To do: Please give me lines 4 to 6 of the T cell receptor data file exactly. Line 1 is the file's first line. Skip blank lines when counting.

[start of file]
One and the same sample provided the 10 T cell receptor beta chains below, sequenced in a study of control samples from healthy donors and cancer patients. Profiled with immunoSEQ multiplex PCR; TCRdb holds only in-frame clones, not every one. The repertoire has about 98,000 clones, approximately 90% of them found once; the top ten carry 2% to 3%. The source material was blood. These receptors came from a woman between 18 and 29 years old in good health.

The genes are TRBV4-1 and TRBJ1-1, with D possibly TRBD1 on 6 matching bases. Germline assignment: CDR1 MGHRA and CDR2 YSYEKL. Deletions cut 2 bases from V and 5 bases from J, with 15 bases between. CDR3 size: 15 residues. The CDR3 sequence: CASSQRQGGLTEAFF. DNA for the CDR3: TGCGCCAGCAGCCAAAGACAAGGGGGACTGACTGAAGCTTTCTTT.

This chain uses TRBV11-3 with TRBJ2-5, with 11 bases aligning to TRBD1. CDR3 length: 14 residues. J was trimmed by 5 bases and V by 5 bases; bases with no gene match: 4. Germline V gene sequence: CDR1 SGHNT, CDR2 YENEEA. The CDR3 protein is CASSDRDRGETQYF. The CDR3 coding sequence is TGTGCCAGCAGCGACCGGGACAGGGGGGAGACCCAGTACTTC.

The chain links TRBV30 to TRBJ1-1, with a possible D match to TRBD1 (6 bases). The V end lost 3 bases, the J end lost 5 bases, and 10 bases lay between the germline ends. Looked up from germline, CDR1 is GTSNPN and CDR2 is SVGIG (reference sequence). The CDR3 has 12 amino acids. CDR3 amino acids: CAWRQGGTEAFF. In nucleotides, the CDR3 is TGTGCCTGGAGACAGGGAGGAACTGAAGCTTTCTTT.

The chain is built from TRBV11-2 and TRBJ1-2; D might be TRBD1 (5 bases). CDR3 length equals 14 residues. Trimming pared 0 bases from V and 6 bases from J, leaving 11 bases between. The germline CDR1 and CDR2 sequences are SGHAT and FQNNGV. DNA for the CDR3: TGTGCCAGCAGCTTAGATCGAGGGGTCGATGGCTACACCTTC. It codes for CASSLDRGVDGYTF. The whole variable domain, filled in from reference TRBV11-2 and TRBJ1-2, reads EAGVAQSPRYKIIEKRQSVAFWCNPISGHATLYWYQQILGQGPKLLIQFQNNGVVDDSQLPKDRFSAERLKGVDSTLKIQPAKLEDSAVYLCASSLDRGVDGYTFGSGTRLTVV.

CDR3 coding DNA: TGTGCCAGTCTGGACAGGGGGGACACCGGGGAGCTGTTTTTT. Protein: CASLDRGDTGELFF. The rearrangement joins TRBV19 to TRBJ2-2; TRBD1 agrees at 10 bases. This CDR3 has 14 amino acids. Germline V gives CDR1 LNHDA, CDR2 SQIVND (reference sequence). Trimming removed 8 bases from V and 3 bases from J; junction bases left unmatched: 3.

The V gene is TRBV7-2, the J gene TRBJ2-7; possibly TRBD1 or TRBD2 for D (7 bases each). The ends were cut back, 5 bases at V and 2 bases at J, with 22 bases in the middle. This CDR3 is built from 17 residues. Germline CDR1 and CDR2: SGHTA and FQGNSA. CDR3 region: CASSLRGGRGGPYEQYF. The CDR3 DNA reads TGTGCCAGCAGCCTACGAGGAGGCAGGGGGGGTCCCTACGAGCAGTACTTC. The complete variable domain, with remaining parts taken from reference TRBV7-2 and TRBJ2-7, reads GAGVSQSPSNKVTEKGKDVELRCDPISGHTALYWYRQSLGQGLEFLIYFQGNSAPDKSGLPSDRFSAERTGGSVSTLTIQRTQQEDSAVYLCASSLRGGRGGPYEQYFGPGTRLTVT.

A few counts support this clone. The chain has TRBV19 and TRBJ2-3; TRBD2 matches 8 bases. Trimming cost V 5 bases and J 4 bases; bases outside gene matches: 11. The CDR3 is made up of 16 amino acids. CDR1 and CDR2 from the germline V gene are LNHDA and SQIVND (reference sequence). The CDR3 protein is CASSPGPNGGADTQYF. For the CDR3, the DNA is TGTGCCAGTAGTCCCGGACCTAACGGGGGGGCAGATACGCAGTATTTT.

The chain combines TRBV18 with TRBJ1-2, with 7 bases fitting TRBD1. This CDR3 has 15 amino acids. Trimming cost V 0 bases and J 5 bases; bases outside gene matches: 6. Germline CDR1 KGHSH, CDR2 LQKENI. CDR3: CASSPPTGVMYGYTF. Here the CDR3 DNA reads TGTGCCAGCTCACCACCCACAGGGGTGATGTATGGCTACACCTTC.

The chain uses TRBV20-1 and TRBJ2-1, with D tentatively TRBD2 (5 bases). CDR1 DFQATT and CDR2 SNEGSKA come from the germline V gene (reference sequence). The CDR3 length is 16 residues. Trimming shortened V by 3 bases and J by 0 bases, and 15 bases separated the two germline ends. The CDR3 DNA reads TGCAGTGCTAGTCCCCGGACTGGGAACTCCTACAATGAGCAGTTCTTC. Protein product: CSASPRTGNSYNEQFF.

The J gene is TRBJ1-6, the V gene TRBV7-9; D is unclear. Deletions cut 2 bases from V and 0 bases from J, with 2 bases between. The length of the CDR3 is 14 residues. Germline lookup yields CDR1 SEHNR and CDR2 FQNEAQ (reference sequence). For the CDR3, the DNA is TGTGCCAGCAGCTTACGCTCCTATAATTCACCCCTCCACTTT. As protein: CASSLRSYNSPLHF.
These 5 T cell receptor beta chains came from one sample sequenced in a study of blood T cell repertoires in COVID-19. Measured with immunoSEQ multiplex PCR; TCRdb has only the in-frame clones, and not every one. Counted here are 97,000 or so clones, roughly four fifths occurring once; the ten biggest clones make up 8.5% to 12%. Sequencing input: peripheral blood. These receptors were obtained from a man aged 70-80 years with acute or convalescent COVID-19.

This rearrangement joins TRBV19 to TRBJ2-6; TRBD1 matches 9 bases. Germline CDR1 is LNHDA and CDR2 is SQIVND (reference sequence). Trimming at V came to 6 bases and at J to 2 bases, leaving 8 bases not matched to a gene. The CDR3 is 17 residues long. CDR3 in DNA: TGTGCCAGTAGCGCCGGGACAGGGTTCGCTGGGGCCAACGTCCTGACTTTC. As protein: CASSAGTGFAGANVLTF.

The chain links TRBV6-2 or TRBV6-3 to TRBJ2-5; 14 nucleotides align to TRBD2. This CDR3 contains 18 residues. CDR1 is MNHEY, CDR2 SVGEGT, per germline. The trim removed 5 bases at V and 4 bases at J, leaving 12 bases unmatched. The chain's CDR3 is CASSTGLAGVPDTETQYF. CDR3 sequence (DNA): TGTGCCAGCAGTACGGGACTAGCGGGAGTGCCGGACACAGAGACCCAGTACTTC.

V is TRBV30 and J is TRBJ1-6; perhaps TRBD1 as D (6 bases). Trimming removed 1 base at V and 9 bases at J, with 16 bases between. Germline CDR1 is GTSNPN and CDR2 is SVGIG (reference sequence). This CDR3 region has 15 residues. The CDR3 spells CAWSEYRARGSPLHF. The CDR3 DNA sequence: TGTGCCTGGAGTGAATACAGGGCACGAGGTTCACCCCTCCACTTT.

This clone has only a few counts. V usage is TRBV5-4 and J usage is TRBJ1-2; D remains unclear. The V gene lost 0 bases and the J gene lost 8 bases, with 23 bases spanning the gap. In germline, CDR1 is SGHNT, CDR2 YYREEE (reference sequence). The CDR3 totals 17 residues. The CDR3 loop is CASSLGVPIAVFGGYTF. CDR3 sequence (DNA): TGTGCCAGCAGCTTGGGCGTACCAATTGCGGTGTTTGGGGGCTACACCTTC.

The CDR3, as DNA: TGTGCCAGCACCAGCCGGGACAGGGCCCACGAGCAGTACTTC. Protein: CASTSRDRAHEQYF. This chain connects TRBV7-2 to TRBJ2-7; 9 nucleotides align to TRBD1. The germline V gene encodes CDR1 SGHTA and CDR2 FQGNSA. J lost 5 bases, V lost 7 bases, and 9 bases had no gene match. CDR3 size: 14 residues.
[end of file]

The chain links TRBV30 to TRBJ1-1, with a possible D match to TRBD1 (6 bases). The V end lost 3 bases, the J end lost 5 bases, and 10 bases lay between the germline ends. Looked up from germline, CDR1 is GTSNPN and CDR2 is SVGIG (reference sequence). The CDR3 has 12 amino acids. CDR3 amino acids: CAWRQGGTEAFF. In nucleotides, the CDR3 is TGTGCCTGGAGACAGGGAGGAACTGAAGCTTTCTTT.

The chain is built from TRBV11-2 and TRBJ1-2; D might be TRBD1 (5 bases). CDR3 length equals 14 residues. Trimming pared 0 bases from V and 6 bases from J, leaving 11 bases between. The germline CDR1 and CDR2 sequences are SGHAT and FQNNGV. DNA for the CDR3: TGTGCCAGCAGCTTAGATCGAGGGGTCGATGGCTACACCTTC. It codes for CASSLDRGVDGYTF. The whole variable domain, filled in from reference TRBV11-2 and TRBJ1-2, reads EAGVAQSPRYKIIEKRQSVAFWCNPISGHATLYWYQQILGQGPKLLIQFQNNGVVDDSQLPKDRFSAERLKGVDSTLKIQPAKLEDSAVYLCASSLDRGVDGYTFGSGTRLTVV.

CDR3 coding DNA: TGTGCCAGTCTGGACAGGGGGGACACCGGGGAGCTGTTTTTT. Protein: CASLDRGDTGELFF. The rearrangement joins TRBV19 to TRBJ2-2; TRBD1 agrees at 10 bases. This CDR3 has 14 amino acids. Germline V gives CDR1 LNHDA, CDR2 SQIVND (reference sequence). Trimming removed 8 bases from V and 3 bases from J; junction bases left unmatched: 3.